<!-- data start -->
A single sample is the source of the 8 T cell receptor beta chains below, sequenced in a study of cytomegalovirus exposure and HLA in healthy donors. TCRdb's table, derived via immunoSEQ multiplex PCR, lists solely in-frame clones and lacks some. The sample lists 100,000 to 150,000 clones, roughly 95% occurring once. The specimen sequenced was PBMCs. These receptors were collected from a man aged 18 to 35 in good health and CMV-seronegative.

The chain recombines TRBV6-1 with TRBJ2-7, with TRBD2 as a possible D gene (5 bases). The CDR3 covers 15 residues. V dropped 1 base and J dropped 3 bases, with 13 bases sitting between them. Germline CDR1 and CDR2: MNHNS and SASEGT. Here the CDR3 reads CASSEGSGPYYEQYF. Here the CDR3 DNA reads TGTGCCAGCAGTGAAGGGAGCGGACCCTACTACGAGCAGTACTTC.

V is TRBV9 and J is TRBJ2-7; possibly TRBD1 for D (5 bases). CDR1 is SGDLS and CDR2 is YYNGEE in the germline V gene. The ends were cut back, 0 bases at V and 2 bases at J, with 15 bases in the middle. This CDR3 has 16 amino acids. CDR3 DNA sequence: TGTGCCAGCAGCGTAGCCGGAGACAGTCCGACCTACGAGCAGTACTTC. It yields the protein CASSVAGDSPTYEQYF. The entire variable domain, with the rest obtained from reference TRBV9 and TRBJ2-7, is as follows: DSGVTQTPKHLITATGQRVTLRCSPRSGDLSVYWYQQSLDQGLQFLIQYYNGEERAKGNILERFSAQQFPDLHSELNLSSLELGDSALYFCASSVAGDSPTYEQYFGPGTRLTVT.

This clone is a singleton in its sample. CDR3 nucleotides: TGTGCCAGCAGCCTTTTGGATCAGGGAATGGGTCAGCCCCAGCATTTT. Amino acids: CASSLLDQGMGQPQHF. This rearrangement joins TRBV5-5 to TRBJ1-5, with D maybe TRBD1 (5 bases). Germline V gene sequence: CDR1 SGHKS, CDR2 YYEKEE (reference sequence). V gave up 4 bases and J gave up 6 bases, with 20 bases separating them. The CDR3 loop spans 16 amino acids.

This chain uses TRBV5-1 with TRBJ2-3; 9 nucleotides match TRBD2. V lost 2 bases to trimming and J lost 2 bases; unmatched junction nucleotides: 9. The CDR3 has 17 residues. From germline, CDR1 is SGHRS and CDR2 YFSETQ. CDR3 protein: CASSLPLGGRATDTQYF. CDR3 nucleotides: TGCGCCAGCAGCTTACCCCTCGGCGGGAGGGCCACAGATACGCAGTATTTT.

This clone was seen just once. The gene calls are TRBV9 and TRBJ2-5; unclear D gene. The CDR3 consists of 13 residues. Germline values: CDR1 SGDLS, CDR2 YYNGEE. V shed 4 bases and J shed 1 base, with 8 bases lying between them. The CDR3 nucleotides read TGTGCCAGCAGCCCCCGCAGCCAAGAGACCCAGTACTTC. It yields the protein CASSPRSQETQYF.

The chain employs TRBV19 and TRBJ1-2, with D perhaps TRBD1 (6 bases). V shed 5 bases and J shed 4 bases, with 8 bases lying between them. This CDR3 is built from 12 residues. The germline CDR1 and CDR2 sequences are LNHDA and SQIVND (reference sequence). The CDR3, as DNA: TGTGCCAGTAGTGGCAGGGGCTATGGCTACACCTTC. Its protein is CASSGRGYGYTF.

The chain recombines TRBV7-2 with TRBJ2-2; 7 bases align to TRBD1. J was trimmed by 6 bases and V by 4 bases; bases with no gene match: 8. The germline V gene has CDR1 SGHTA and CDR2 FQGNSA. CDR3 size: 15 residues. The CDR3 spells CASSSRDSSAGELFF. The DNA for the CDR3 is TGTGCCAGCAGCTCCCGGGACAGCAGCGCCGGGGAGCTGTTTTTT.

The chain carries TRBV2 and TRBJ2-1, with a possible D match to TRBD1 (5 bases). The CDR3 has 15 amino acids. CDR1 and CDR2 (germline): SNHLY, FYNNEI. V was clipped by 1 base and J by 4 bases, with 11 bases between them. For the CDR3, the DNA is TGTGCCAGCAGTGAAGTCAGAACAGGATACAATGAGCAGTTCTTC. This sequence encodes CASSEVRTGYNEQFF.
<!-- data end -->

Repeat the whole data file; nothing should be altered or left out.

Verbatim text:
A single sample is the source of the 8 T cell receptor beta chains below, sequenced in a study of cytomegalovirus exposure and HLA in healthy donors. TCRdb's table, derived via immunoSEQ multiplex PCR, lists solely in-frame clones and lacks some. The sample lists 100,000 to 150,000 clones, roughly 95% occurring once. The specimen sequenced was PBMCs. These receptors were collected from a man aged 18 to 35 in good health and CMV-seronegative.

The chain recombines TRBV6-1 with TRBJ2-7, with TRBD2 as a possible D gene (5 bases). The CDR3 covers 15 residues. V dropped 1 base and J dropped 3 bases, with 13 bases sitting between them. Germline CDR1 and CDR2: MNHNS and SASEGT. Here the CDR3 reads CASSEGSGPYYEQYF. Here the CDR3 DNA reads TGTGCCAGCAGTGAAGGGAGCGGACCCTACTACGAGCAGTACTTC.

V is TRBV9 and J is TRBJ2-7; possibly TRBD1 for D (5 bases). CDR1 is SGDLS and CDR2 is YYNGEE in the germline V gene. The ends were cut back, 0 bases at V and 2 bases at J, with 15 bases in the middle. This CDR3 has 16 amino acids. CDR3 DNA sequence: TGTGCCAGCAGCGTAGCCGGAGACAGTCCGACCTACGAGCAGTACTTC. It yields the protein CASSVAGDSPTYEQYF. The entire variable domain, with the rest obtained from reference TRBV9 and TRBJ2-7, is as follows: DSGVTQTPKHLITATGQRVTLRCSPRSGDLSVYWYQQSLDQGLQFLIQYYNGEERAKGNILERFSAQQFPDLHSELNLSSLELGDSALYFCASSVAGDSPTYEQYFGPGTRLTVT.

This clone is a singleton in its sample. CDR3 nucleotides: TGTGCCAGCAGCCTTTTGGATCAGGGAATGGGTCAGCCCCAGCATTTT. Amino acids: CASSLLDQGMGQPQHF. This rearrangement joins TRBV5-5 to TRBJ1-5, with D maybe TRBD1 (5 bases). Germline V gene sequence: CDR1 SGHKS, CDR2 YYEKEE (reference sequence). V gave up 4 bases and J gave up 6 bases, with 20 bases separating them. The CDR3 loop spans 16 amino acids.

This chain uses TRBV5-1 with TRBJ2-3; 9 nucleotides match TRBD2. V lost 2 bases to trimming and J lost 2 bases; unmatched junction nucleotides: 9. The CDR3 has 17 residues. From germline, CDR1 is SGHRS and CDR2 YFSETQ. CDR3 protein: CASSLPLGGRATDTQYF. CDR3 nucleotides: TGCGCCAGCAGCTTACCCCTCGGCGGGAGGGCCACAGATACGCAGTATTTT.

This clone was seen just once. The gene calls are TRBV9 and TRBJ2-5; unclear D gene. The CDR3 consists of 13 residues. Germline values: CDR1 SGDLS, CDR2 YYNGEE. V shed 4 bases and J shed 1 base, with 8 bases lying between them. The CDR3 nucleotides read TGTGCCAGCAGCCCCCGCAGCCAAGAGACCCAGTACTTC. It yields the protein CASSPRSQETQYF.

The chain employs TRBV19 and TRBJ1-2, with D perhaps TRBD1 (6 bases). V shed 5 bases and J shed 4 bases, with 8 bases lying between them. This CDR3 is built from 12 residues. The germline CDR1 and CDR2 sequences are LNHDA and SQIVND (reference sequence). The CDR3, as DNA: TGTGCCAGTAGTGGCAGGGGCTATGGCTACACCTTC. Its protein is CASSGRGYGYTF.

The chain recombines TRBV7-2 with TRBJ2-2; 7 bases align to TRBD1. J was trimmed by 6 bases and V by 4 bases; bases with no gene match: 8. The germline V gene has CDR1 SGHTA and CDR2 FQGNSA. CDR3 size: 15 residues. The CDR3 spells CASSSRDSSAGELFF. The DNA for the CDR3 is TGTGCCAGCAGCTCCCGGGACAGCAGCGCCGGGGAGCTGTTTTTT.

The chain carries TRBV2 and TRBJ2-1, with a possible D match to TRBD1 (5 bases). The CDR3 has 15 amino acids. CDR1 and CDR2 (germline): SNHLY, FYNNEI. V was clipped by 1 base and J by 4 bases, with 11 bases between them. For the CDR3, the DNA is TGTGCCAGCAGTGAAGTCAGAACAGGATACAATGAGCAGTTCTTC. This sequence encodes CASSEVRTGYNEQFF.